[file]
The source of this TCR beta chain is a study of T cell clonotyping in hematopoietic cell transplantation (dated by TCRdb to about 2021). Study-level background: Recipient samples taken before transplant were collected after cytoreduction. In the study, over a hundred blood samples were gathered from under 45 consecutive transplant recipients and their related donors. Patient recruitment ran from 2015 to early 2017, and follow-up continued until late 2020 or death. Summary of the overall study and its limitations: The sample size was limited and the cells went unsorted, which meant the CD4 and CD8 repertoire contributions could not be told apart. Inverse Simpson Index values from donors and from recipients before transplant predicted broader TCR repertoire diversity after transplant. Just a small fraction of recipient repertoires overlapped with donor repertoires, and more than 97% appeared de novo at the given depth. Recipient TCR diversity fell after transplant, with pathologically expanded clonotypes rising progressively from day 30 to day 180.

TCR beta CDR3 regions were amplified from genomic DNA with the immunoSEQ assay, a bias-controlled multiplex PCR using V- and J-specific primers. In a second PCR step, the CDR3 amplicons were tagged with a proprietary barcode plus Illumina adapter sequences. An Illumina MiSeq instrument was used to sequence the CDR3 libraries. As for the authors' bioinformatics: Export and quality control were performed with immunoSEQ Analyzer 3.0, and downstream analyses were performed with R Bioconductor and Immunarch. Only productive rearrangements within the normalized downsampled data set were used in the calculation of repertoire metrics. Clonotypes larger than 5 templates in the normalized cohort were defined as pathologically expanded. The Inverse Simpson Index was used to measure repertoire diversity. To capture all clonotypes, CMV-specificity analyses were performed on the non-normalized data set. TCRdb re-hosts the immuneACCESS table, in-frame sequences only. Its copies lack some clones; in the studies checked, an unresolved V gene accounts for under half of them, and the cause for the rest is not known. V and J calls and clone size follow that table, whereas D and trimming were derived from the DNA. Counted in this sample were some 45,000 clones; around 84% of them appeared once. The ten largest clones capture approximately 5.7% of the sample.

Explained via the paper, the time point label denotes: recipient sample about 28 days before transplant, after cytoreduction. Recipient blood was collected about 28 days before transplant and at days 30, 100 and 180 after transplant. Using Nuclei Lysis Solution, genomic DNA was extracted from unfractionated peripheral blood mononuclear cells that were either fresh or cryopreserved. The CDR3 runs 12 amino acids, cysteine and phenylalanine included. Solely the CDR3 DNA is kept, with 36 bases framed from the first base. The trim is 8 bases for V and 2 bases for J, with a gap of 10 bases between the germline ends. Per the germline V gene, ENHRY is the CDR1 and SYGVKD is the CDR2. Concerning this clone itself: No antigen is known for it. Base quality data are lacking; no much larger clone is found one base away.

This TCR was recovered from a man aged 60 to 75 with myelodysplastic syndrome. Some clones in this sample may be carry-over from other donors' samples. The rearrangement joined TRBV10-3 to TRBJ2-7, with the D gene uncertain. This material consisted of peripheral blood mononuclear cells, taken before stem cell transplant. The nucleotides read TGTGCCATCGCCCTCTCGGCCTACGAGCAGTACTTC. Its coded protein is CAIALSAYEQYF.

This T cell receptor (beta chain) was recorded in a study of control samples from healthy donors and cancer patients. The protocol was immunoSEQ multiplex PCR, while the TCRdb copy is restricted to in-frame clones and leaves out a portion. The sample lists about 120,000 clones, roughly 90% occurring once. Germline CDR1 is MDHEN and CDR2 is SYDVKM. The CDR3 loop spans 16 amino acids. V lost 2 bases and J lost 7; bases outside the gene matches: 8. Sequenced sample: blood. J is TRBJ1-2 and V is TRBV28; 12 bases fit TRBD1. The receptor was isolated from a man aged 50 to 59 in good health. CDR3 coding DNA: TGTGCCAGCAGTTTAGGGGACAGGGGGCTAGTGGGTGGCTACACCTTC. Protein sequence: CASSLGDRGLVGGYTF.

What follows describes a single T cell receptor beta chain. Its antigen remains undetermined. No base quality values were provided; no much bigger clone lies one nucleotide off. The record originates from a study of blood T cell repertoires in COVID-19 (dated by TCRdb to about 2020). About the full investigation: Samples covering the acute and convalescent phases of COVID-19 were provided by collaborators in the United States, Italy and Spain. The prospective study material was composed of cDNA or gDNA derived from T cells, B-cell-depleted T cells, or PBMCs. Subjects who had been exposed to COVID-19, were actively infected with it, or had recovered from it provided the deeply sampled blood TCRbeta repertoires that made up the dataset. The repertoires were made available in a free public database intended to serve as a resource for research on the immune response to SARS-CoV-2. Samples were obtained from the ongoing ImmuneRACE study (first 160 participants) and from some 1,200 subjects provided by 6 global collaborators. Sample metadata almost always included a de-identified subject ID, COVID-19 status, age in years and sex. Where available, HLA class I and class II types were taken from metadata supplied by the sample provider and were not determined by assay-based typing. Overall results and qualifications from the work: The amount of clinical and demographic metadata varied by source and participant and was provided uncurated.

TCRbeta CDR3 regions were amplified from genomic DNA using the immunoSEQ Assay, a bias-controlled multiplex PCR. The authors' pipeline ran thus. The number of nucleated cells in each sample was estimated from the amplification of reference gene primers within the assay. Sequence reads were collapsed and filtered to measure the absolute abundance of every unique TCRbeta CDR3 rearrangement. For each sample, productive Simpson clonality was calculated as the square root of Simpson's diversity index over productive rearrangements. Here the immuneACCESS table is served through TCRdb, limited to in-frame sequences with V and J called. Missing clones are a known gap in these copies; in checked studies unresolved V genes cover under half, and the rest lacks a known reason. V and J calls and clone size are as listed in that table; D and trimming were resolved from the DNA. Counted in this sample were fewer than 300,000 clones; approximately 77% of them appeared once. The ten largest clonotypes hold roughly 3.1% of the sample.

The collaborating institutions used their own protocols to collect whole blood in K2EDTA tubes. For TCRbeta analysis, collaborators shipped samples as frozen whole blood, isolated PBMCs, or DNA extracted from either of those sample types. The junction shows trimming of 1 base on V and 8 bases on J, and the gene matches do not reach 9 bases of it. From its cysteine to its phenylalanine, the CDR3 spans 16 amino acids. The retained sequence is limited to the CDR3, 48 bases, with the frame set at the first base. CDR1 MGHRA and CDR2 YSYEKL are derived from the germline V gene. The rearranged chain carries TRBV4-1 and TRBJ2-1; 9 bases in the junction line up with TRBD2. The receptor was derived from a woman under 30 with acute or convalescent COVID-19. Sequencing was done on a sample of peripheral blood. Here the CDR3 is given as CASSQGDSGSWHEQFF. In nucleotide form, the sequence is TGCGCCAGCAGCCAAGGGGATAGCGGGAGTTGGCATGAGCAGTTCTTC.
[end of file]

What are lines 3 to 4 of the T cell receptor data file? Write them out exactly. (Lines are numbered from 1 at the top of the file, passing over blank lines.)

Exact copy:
Explained via the paper, the time point label denotes: recipient sample about 28 days before transplant, after cytoreduction. Recipient blood was collected about 28 days before transplant and at days 30, 100 and 180 after transplant. Using Nuclei Lysis Solution, genomic DNA was extracted from unfractionated peripheral blood mononuclear cells that were either fresh or cryopreserved. The CDR3 runs 12 amino acids, cysteine and phenylalanine included. Solely the CDR3 DNA is kept, with 36 bases framed from the first base. The trim is 8 bases for V and 2 bases for J, with a gap of 10 bases between the germline ends. Per the germline V gene, ENHRY is the CDR1 and SYGVKD is the CDR2. Concerning this clone itself: No antigen is known for it. Base quality data are lacking; no much larger clone is found one base away.

This TCR was recovered from a man aged 60 to 75 with myelodysplastic syndrome. Some clones in this sample may be carry-over from other donors' samples. The rearrangement joined TRBV10-3 to TRBJ2-7, with the D gene uncertain. This material consisted of peripheral blood mononuclear cells, taken before stem cell transplant. The nucleotides read TGTGCCATCGCCCTCTCGGCCTACGAGCAGTACTTC. Its coded protein is CAIALSAYEQYF.